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Through the looking glass: Sometimes unfortunate or sometimes deadly incidents involving self-driving cars happen. However, recent occurrences with autonomous vehicles in San Francisco have been downright bizarre. Not only does the software controlling the cars struggle to negotiate the real world, but companies and authorities are still learning about how humans behave around self-driving vehicles.
Recent formal complaints to California regulators reveal strange incidents that have occurred since fully-autonomous taxis started operating in San Francisco and Los Angeles. The cases mainly involve robotaxis disrupting first responders or otherwise wasting their time.
Wired notes that one letter sent to the California Public Utilities Commission claims that sleeping passengers have resulted in unnecessary 911 calls. GM-owned Cruise operates self-driving taxis in San Franciso, featuring two-way communication between passengers and company staff. On three occasions, passengers decided to nap during their trip, and Cruise staff called 911 when they became unresponsive.
San Francisco authorities described the events as a waste of first responders' time, requesting that the state of California slow down its adoption of driverless vehicles on public roads. It appears that robotaxi passengers are starting to behave similarly to how they would on buses, trains, or airplanes, using trips as an opportunity to get some sleep.
Other complaints cite incidents where autonomous taxis impeded firefighters. Soon after California let Cruise operate robotaxis in San Francisco last June, one ran over a fire hose during an active firefighting operation. Last week, firefighters had to spend over two minutes stopping an approaching robotaxi from running over their hose. The letter claims they eventually had to shatter its front window to force it to halt, but Cruise says it had already stopped the car by then.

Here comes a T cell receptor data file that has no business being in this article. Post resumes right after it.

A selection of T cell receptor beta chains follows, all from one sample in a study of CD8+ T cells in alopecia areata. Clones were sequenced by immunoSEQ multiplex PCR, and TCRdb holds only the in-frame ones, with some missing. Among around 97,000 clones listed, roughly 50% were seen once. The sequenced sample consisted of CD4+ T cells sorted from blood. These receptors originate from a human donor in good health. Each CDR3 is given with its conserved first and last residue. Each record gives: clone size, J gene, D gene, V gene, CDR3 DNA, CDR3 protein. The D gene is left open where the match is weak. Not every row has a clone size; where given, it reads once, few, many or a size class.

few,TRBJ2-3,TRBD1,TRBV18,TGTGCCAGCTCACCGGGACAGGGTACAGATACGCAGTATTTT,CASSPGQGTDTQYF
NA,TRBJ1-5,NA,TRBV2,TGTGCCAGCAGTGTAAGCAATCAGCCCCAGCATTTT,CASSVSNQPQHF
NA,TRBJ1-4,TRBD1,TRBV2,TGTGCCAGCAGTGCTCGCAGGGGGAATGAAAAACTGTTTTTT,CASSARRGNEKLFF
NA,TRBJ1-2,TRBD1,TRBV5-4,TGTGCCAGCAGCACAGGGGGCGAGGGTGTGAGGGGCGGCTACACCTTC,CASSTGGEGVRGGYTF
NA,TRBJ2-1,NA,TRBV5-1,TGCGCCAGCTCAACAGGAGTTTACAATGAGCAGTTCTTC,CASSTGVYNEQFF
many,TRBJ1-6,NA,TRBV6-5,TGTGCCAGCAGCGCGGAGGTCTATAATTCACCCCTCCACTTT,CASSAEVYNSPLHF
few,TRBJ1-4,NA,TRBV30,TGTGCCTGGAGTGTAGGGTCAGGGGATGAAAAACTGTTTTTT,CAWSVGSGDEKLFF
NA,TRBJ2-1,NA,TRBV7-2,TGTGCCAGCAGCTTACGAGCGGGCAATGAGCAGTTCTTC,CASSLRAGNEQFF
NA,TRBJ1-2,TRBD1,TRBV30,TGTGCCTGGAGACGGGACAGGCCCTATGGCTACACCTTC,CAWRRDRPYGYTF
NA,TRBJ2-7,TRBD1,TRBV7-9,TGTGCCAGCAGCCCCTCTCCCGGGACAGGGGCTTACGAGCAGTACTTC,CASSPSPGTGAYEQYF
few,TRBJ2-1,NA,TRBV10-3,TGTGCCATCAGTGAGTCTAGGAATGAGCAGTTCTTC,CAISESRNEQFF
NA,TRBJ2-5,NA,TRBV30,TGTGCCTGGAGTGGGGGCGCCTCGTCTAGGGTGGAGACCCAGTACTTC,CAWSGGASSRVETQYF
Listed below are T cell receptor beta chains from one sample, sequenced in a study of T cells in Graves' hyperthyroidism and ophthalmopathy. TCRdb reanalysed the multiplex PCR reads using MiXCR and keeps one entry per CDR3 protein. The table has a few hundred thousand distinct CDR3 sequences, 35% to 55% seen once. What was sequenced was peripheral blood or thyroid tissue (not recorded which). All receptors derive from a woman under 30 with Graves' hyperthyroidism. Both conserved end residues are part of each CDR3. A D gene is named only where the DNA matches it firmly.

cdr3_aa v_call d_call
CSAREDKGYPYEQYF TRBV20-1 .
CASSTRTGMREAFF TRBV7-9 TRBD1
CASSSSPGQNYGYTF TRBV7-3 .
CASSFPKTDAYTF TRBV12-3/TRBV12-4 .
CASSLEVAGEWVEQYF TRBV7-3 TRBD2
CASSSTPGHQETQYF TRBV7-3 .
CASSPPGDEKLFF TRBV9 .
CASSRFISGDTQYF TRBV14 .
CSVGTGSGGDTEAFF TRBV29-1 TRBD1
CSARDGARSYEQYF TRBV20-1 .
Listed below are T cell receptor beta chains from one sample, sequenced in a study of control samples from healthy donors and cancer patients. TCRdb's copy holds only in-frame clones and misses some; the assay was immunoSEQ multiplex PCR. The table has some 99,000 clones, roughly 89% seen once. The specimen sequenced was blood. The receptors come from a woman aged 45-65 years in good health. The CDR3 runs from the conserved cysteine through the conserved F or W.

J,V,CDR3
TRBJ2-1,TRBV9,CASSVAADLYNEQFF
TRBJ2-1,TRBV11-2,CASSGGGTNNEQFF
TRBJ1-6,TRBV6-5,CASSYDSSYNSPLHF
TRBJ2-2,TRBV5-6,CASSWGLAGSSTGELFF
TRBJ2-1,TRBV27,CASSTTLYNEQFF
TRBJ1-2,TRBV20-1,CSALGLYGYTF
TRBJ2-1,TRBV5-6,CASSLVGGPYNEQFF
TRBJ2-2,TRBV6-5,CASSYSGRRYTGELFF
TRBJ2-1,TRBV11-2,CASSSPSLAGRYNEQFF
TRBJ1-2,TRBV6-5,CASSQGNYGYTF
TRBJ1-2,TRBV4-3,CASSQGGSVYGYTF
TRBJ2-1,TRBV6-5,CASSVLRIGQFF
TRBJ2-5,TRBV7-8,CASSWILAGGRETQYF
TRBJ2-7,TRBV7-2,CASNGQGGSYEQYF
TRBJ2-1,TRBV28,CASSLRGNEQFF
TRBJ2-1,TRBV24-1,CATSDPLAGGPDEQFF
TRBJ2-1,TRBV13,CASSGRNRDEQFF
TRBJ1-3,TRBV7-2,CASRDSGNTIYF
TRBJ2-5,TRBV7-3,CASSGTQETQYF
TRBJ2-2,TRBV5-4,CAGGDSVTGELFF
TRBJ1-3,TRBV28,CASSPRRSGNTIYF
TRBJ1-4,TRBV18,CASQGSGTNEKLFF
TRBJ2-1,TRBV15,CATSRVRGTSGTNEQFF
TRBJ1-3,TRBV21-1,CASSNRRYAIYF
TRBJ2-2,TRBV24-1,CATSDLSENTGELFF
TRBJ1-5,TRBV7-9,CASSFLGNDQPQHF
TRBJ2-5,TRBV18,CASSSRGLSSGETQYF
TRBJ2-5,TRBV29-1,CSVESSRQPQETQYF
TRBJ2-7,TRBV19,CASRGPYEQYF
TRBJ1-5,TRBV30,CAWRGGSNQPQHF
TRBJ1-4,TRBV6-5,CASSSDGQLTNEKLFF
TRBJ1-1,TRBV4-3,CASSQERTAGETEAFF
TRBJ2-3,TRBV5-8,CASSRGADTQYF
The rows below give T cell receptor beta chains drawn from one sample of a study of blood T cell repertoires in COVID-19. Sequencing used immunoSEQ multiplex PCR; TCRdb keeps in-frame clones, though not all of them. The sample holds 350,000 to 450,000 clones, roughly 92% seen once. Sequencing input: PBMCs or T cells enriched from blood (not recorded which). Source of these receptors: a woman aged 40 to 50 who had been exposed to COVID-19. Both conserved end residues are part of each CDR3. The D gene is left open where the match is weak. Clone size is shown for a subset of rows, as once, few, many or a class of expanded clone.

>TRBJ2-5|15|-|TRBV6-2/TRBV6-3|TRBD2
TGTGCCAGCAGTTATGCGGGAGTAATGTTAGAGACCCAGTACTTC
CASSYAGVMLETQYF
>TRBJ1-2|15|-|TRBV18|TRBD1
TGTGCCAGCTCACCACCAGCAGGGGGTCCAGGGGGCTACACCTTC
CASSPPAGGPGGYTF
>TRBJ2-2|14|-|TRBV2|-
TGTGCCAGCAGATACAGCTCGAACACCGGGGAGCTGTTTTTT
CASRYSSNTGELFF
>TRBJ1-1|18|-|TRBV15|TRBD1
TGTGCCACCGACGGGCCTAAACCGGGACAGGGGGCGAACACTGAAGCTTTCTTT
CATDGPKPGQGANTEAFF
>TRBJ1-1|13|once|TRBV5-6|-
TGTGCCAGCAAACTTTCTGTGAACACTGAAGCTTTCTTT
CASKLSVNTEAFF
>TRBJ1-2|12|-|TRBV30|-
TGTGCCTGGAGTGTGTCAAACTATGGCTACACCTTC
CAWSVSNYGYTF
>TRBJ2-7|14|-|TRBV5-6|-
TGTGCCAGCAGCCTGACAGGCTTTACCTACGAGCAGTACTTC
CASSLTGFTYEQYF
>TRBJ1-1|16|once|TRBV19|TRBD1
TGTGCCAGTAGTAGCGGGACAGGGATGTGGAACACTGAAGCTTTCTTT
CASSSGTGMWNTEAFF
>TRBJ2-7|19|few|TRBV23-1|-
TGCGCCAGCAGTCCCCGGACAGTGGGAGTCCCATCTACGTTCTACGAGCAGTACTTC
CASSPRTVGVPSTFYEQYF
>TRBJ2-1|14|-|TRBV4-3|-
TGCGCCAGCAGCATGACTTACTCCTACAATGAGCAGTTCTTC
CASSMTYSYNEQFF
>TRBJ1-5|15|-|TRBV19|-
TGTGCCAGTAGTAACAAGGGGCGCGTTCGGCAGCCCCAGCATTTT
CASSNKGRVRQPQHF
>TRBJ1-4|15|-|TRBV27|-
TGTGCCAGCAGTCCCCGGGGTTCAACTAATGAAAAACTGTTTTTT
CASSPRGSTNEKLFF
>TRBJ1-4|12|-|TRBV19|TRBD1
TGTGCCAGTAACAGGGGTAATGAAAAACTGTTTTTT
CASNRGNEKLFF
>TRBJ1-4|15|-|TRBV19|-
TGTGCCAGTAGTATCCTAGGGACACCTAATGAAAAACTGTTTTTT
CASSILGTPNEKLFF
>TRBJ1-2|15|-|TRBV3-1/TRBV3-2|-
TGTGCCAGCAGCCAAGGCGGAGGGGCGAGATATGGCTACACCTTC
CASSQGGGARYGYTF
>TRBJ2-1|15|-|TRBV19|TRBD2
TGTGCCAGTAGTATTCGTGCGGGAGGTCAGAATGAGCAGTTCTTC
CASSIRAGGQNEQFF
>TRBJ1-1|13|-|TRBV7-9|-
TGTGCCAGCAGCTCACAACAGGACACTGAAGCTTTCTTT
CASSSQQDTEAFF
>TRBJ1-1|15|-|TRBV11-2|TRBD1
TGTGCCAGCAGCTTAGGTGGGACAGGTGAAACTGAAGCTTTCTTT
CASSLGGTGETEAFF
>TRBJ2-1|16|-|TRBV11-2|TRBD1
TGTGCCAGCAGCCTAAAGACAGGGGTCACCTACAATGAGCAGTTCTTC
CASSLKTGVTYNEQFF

These cases seem like an escalation from the incident last July where a test group of Cruise robotaxis stopped in the middle of the road for an unknown reason, obstructing traffic. Human engineers had to remove the vehicles after they ceased all functioning.
That incident is one of almost 100 that San Francisco agencies said occurred between May and the end of 2022 in which Cruise vehicles held up traffic by stopping at inopportune places and times. The occurrences disrupted public transportation and caused other human drivers to respond with sudden, potentially dangerous maneuvers.
San Francisco and Los Angeles transportation authorities are worried that self-driving technology isn't ready for their cities and are requesting more data from companies like Cruise before they expand their operations. Cruise states that it has to withhold some information for consumer privacy and to protect trade secrets. The company also points out that none of the noted incidents have resulted in serious injuries or fatalities.
The officials' letters aren't uniformly negative, however. They admit that driverless vehicles could increase opportunities for people who can't drive, including the disabled.